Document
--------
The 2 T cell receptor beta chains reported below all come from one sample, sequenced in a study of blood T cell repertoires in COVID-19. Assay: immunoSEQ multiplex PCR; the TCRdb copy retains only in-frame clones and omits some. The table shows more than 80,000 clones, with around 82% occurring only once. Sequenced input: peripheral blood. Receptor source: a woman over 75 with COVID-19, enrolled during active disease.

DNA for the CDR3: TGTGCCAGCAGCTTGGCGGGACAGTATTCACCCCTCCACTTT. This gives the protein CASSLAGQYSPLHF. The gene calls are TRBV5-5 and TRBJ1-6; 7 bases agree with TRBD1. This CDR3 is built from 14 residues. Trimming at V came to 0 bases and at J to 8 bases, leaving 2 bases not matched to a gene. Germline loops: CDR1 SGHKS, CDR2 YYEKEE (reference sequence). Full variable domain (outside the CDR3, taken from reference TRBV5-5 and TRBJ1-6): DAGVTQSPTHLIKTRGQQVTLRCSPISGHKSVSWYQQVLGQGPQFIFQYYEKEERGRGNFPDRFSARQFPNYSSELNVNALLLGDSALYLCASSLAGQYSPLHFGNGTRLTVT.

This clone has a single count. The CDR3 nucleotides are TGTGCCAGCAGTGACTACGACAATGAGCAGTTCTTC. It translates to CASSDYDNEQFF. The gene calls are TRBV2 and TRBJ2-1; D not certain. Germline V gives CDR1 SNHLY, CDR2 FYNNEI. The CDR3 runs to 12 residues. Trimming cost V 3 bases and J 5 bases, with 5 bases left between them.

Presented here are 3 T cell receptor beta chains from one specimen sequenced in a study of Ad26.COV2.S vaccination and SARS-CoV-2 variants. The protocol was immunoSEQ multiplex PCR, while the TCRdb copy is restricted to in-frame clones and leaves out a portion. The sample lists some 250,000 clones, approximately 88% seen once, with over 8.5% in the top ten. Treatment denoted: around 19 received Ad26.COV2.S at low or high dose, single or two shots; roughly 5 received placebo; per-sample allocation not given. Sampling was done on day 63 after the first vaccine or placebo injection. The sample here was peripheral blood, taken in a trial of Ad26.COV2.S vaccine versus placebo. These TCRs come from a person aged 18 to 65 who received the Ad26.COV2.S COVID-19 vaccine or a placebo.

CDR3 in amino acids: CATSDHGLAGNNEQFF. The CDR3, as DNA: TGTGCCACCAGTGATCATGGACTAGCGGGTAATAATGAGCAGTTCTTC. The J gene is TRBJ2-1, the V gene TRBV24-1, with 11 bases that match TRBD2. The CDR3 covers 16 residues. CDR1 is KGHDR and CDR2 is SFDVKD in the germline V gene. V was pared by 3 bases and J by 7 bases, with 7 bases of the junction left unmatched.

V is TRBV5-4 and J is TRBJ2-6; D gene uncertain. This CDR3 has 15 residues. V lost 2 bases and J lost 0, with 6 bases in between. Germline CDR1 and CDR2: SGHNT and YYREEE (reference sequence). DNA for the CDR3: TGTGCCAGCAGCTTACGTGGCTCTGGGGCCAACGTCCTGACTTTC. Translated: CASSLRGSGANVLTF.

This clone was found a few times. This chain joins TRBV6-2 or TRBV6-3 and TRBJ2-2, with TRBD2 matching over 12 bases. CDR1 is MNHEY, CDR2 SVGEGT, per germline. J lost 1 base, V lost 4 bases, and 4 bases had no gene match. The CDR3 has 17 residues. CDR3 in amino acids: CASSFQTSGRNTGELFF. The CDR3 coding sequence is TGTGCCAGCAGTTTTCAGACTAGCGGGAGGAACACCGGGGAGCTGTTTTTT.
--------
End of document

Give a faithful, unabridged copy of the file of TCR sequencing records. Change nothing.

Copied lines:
The 2 T cell receptor beta chains reported below all come from one sample, sequenced in a study of blood T cell repertoires in COVID-19. Assay: immunoSEQ multiplex PCR; the TCRdb copy retains only in-frame clones and omits some. The table shows more than 80,000 clones, with around 82% occurring only once. Sequenced input: peripheral blood. Receptor source: a woman over 75 with COVID-19, enrolled during active disease.

DNA for the CDR3: TGTGCCAGCAGCTTGGCGGGACAGTATTCACCCCTCCACTTT. This gives the protein CASSLAGQYSPLHF. The gene calls are TRBV5-5 and TRBJ1-6; 7 bases agree with TRBD1. This CDR3 is built from 14 residues. Trimming at V came to 0 bases and at J to 8 bases, leaving 2 bases not matched to a gene. Germline loops: CDR1 SGHKS, CDR2 YYEKEE (reference sequence). Full variable domain (outside the CDR3, taken from reference TRBV5-5 and TRBJ1-6): DAGVTQSPTHLIKTRGQQVTLRCSPISGHKSVSWYQQVLGQGPQFIFQYYEKEERGRGNFPDRFSARQFPNYSSELNVNALLLGDSALYLCASSLAGQYSPLHFGNGTRLTVT.

This clone has a single count. The CDR3 nucleotides are TGTGCCAGCAGTGACTACGACAATGAGCAGTTCTTC. It translates to CASSDYDNEQFF. The gene calls are TRBV2 and TRBJ2-1; D not certain. Germline V gives CDR1 SNHLY, CDR2 FYNNEI. The CDR3 runs to 12 residues. Trimming cost V 3 bases and J 5 bases, with 5 bases left between them.

Presented here are 3 T cell receptor beta chains from one specimen sequenced in a study of Ad26.COV2.S vaccination and SARS-CoV-2 variants. The protocol was immunoSEQ multiplex PCR, while the TCRdb copy is restricted to in-frame clones and leaves out a portion. The sample lists some 250,000 clones, approximately 88% seen once, with over 8.5% in the top ten. Treatment denoted: around 19 received Ad26.COV2.S at low or high dose, single or two shots; roughly 5 received placebo; per-sample allocation not given. Sampling was done on day 63 after the first vaccine or placebo injection. The sample here was peripheral blood, taken in a trial of Ad26.COV2.S vaccine versus placebo. These TCRs come from a person aged 18 to 65 who received the Ad26.COV2.S COVID-19 vaccine or a placebo.

CDR3 in amino acids: CATSDHGLAGNNEQFF. The CDR3, as DNA: TGTGCCACCAGTGATCATGGACTAGCGGGTAATAATGAGCAGTTCTTC. The J gene is TRBJ2-1, the V gene TRBV24-1, with 11 bases that match TRBD2. The CDR3 covers 16 residues. CDR1 is KGHDR and CDR2 is SFDVKD in the germline V gene. V was pared by 3 bases and J by 7 bases, with 7 bases of the junction left unmatched.

V is TRBV5-4 and J is TRBJ2-6; D gene uncertain. This CDR3 has 15 residues. V lost 2 bases and J lost 0, with 6 bases in between. Germline CDR1 and CDR2: SGHNT and YYREEE (reference sequence). DNA for the CDR3: TGTGCCAGCAGCTTACGTGGCTCTGGGGCCAACGTCCTGACTTTC. Translated: CASSLRGSGANVLTF.

This clone was found a few times. This chain joins TRBV6-2 or TRBV6-3 and TRBJ2-2, with TRBD2 matching over 12 bases. CDR1 is MNHEY, CDR2 SVGEGT, per germline. J lost 1 base, V lost 4 bases, and 4 bases had no gene match. The CDR3 has 17 residues. CDR3 in amino acids: CASSFQTSGRNTGELFF. The CDR3 coding sequence is TGTGCCAGCAGTTTTCAGACTAGCGGGAGGAACACCGGGGAGCTGTTTTTT.